On October 26, 1965, the Royal Australian Navy (RAN) announced that it would procure 10 Skyhawks (8 single-seaters and two 2-seaters) for service aboard the HMAS Melbourne (ex HMS Majestic), in response to a perceived threat from Indonesia . They were designated A-4G and TA-4G respectively
Douglas was authorized to proceed with the order on April 15, 1966. The first A-4G took off on its maiden flight on July 19, 1967, test pilot Jim Stegman being at the control.
The A-4G was based on the A-4F, but was optimized for the air defense role. It could mount Sidewinder air-to-air missiles under the four wing-mounted pylons. The A-4G did retain a limited ground attack capability, but could not carry or deliver nuclear weapons. The pilot was provided with an Escapac 1C-3 zero-zero rocket ejector seat. Wing lift spoilers were installed above the flaps in the upper wing trailing edge, which were designed to improve crosswind landing performance. Nosewheel steering was provided to allow for better control during crosswind taxiing and during ramp or carrier deck maneuvering. The A-4G was powered by a Pratt & Whitney J52-P-8A engine, rated at 9300 lb.s.t. The aircraft could be equipped with an inflight refueling external buddy tank.
The two-seat Australian Skyhawk was designated TA-4G. The first TA-4G took off on its maiden flight on July 21, 1967, test pilot Jim Stegman again being at the controls. It retained all of the weapons capabilities of the single-seat A-4G. The two crew members were provided with Escapac 1C-3 zero-zero rocket ejector seats. Wing lift spoilers were installed above the flaps in the upper wing trailing edge, which were designed to improve crosswind landing performance. Nosewheel steering was provided to allow for better control during crosswind taxiing. The TA-4G was also powered by the Pratt & Whitney J52-P-8A engine, rated at 9300 lb.st. The aircraft could be equipped with an inflight refueling external buddy tank.
The eight A-4Gs were allocated Bureau Numbers of 154903/154910 during construction, and retained these numbers during RAN service but had the added prefix of N13--e.g. 154903 became N13-154903. The two TA-4Gs were N13-154911 and N13-154912. The first A-4G was officially turned over to the RAN in a ceremony at the Douglas Long Beach plant on July 26, 1967. The balance of the order was delivered to NAS North Island, California to be stored awaiting the arrival of the Melbourne for transportation back to Australia. While they waited for the delivery of the rest of their planes, RAN pilots trained at NAS Leemore in California on US Navy Skyhawks in order to provide crews with experience on the Skyhawk and to provide a cadre of instructors.
The Australian Skyhawks were assigned to two different squadrons. Number 805 Squadron (later VF-805) was the primary combat squadron, permanently based at Nowra but deployed on the deck of the Melbourne during operational cruises. Number 724 Squadron was the operational flying training school squadron for the A-4, and was shore-based at Nowra.
Because of the different center of gravity of the TA-4G, the two-seaters could not safely operate from the short deck of the Melbourne. They were assigned to the shore-based unit Number 724 Squadron at Nowra.
In 1970, an additional eight A-4Gs were obtained from US Navy A-4F fleet stocks, reconfigured, and delivered to the RAN. In 1971, an additional two TA-4Gs were obtained from US Navy TA-4F fleet stocks, reconfigured, and delivered to the RAN. They were N13-154647 and N13-154648. The two A-4Gs were allocated Bureau Numbers of 154911/154912 during construction, and retained these numbers during RAN service but had the added prefix of N13--e.g. 154911 became N13-154911.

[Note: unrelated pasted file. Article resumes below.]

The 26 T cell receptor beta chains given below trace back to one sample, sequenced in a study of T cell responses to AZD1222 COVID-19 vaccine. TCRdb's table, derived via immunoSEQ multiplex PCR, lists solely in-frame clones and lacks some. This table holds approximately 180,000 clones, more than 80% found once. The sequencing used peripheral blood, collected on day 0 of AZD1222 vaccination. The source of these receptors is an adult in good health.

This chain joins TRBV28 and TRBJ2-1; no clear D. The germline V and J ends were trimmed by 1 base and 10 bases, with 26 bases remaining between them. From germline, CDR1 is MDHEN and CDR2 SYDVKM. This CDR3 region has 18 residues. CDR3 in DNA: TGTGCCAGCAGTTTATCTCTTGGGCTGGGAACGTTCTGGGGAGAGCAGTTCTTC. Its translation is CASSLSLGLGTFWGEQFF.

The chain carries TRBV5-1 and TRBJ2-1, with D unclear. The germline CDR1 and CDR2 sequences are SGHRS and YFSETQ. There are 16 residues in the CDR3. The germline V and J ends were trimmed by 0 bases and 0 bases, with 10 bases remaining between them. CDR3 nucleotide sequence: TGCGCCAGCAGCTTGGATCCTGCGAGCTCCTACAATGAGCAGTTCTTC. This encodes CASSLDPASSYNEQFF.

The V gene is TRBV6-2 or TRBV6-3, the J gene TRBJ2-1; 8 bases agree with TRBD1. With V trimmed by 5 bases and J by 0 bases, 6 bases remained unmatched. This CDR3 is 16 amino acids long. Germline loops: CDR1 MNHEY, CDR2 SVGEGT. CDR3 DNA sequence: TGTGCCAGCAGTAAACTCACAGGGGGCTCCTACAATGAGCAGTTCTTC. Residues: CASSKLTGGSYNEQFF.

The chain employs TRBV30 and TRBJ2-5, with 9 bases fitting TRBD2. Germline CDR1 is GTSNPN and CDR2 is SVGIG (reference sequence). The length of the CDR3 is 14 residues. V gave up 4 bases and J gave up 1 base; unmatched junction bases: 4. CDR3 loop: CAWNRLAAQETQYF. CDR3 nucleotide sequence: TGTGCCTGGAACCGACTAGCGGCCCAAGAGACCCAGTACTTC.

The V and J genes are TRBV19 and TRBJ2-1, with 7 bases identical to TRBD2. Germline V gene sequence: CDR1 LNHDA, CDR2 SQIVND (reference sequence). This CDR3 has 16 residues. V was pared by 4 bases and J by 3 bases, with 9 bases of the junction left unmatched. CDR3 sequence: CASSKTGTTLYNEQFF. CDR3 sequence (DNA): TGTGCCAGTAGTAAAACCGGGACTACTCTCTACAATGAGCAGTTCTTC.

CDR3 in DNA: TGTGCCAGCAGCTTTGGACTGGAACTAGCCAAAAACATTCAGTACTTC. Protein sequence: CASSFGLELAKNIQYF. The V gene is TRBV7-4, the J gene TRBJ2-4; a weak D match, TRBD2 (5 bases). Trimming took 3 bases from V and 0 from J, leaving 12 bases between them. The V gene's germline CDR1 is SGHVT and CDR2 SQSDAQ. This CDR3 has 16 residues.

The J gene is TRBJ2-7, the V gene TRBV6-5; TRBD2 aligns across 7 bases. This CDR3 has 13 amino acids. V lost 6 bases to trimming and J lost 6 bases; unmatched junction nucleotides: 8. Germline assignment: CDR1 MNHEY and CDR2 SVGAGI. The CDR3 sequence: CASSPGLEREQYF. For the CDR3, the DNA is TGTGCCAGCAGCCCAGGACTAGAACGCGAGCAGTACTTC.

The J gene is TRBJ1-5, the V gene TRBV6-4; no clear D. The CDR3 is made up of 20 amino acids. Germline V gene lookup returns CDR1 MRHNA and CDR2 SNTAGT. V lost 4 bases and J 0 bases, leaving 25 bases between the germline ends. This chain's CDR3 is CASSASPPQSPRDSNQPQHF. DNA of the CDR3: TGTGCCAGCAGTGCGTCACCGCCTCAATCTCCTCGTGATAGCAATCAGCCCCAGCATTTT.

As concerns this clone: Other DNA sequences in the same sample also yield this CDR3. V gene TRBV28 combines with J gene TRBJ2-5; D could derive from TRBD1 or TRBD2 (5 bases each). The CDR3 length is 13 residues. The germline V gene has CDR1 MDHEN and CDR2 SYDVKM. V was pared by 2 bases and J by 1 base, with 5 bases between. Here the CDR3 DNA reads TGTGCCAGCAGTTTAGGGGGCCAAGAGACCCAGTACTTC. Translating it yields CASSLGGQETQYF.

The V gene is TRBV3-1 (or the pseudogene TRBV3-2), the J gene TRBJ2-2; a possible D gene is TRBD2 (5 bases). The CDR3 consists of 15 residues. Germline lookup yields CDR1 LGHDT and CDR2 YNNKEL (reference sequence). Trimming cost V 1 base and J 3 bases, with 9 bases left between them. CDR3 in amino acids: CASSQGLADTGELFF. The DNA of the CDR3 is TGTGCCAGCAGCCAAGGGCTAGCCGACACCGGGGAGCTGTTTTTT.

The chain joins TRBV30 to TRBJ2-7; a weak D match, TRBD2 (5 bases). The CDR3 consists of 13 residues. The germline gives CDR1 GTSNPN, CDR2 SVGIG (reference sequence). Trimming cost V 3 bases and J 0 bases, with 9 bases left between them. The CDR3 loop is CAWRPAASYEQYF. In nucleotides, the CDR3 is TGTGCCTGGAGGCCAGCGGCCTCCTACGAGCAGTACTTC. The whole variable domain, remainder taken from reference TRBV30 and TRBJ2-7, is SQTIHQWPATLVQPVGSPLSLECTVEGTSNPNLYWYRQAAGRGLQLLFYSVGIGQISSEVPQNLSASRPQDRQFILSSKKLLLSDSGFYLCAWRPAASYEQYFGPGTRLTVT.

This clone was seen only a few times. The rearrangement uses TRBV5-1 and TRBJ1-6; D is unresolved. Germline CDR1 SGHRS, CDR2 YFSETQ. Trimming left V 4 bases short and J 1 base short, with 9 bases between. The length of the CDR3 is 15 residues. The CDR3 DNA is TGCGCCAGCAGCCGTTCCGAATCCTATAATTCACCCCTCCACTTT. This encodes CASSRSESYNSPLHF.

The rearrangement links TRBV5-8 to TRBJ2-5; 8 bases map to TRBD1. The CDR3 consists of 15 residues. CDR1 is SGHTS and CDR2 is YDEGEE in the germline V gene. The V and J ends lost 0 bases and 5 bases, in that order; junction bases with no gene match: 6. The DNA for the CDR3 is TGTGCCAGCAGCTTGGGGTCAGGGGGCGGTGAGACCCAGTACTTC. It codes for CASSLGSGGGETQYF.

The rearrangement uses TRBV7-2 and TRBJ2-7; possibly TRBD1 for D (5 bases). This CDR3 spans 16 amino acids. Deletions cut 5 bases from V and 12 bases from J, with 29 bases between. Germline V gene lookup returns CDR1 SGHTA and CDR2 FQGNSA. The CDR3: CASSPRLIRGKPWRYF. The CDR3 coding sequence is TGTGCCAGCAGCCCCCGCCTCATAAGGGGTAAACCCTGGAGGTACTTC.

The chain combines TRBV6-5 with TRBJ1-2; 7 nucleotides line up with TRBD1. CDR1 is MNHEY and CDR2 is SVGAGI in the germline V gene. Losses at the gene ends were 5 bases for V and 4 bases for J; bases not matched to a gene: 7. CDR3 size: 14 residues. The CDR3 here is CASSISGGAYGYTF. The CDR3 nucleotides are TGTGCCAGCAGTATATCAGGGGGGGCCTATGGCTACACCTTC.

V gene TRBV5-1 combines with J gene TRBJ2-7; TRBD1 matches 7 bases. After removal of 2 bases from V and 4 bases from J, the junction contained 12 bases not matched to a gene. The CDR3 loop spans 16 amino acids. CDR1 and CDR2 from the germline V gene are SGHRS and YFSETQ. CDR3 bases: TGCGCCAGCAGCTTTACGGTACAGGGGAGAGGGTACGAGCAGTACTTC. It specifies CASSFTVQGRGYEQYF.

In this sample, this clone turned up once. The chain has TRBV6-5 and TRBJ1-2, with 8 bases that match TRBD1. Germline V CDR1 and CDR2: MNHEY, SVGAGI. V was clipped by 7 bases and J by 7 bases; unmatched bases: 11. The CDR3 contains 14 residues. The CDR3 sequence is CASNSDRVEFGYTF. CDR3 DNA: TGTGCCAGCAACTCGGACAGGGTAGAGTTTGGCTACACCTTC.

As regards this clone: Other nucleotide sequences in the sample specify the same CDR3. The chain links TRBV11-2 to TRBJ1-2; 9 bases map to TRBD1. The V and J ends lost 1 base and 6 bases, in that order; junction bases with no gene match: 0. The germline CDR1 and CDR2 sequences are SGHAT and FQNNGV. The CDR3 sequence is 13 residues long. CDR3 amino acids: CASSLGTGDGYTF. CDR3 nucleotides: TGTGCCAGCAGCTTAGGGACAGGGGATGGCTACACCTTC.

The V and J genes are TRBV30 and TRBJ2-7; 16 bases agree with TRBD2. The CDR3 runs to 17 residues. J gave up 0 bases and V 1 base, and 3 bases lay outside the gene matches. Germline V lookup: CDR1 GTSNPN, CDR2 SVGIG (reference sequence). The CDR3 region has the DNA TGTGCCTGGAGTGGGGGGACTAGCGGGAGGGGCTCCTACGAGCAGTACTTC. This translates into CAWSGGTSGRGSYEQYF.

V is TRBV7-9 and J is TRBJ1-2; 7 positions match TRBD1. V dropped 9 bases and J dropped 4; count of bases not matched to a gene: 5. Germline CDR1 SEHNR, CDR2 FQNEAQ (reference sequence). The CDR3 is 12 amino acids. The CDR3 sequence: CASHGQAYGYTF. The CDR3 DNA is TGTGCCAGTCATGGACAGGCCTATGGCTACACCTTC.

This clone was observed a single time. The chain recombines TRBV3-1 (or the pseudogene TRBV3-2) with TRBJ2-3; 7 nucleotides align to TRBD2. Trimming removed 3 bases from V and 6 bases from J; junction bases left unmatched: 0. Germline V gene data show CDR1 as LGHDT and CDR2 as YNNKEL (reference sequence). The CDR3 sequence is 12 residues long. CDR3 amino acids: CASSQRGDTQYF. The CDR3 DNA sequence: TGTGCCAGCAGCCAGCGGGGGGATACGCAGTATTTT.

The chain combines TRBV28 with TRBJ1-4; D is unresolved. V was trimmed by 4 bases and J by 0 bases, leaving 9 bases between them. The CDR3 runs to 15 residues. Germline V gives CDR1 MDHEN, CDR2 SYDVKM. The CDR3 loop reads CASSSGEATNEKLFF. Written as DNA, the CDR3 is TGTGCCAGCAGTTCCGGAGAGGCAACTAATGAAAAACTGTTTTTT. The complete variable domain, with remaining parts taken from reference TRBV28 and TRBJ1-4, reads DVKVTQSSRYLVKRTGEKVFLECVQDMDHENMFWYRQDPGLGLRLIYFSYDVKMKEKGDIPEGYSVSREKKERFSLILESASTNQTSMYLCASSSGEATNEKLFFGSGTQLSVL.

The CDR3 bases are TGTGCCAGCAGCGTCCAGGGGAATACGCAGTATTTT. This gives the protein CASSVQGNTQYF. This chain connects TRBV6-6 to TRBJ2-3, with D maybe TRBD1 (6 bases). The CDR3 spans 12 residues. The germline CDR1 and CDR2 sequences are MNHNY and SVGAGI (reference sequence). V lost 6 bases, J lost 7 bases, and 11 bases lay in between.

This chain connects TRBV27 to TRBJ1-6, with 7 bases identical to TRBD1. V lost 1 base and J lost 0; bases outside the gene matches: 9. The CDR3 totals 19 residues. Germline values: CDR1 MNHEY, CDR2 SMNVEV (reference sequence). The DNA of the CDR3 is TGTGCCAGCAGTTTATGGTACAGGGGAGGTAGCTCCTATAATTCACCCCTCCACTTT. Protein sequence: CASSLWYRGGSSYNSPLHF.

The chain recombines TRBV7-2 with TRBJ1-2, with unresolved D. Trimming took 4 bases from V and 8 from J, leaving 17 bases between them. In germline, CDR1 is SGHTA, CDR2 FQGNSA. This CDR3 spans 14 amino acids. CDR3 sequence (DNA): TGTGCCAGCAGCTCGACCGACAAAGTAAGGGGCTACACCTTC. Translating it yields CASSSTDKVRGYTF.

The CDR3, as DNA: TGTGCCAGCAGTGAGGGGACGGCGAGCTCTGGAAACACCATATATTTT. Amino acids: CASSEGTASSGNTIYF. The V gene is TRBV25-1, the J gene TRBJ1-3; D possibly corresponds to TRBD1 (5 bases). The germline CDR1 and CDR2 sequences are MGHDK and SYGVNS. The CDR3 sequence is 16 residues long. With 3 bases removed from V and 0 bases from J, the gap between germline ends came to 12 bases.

Attrition of Skyhawks was heavy in RAN service, and no less than eleven were lost in accidents. In 1982, it was decided that the HMAS Melbourne would be taken out of service. When the Melbourne's operations were ended, VF-805's surviving aircraft were transferred to VC-724, which used them primarily for target towing.
Since the RAN Skyhawks no longer had a mission, surviving A-4Gs were sold to the Royal New Zealand Air Force in 1984, where they were reconfigured and redesignated as A-4Ks. There were seven such planes, and they were assigned RNZAF serials of NZ6212 through NZ6218. The two surviving TA-4Gs were also sold to the Royal New Zealand Air Force in 1984, where they were reconfigured and redesignated as TA-4Ks. They were assigned RNZAF serials of NZ6255 and NZ6256.
154903/154910 Douglas A-4G Skyhawk To Australia as N13-154903/154910 (RAN codes 882/889) November 1967. N13-154903 (RAN code 882) to RNZAF July 1984 as NZ6211. N13-154904 (RAN code 883) to RNZAF July 1984 as NZ6212. Now A-4K N13-154905 (RAN code 884) to RNZAF July 1984 as NZ6213. Now A-4K N13-154908 (RAN code 887) to RNZAF July 1984 as NZ6214. Now A-4K. 154911/154912 Douglas TA-4G Skyhawk To Australia as N13-154911/54912 (RAN code 880/881) November 1967. Both to RNZAF as NZ6255 and NZ6256. Now TA-4K 154614/154657 Douglas TA-4F Skyhawk 154647 to Australia as N13-154647 (RAN code 878) August 1971. 154648 to Australia as N13-154648 (RAM code 879) August 1971. 154970/155069 Douglas A-4F Skyhawk 155051 (A-4G) to Australia as N13-155051 (RAN code 870) Aug 1971. 155052 (A-4G) to Australia as N13-155052 (RAN code 871) Aug 1971. To RNZAF Jul 1984 as NZ6215. Now A-4K 155055 (A-4G) to Australia as N13-155055 (RAN code 872) Aug 1971. 155060 (A-4G) to Australia as N13-155060 (RAN code 873) Aug 1971. 155061 (A-4G) to Australia as N13-155061 (RAN code 874) Aug 1971. To RNZAF Jul 1984 as NZ6216. Now A-4K 155062 (A-4G) to Australia as N13-155062 (RAN code 875) Aug 1971. 155063 (A-4G) to Australia as N13-155063 (RAN code 876) Aug 1971. To RNZAF Jul 1984 as NZ6217. Now A-4K 155069 (c/n 13885, RAN code 877) to Australia as N13-155069 in Aug 1971. To RNZAF as NZ6218 Jul 1984.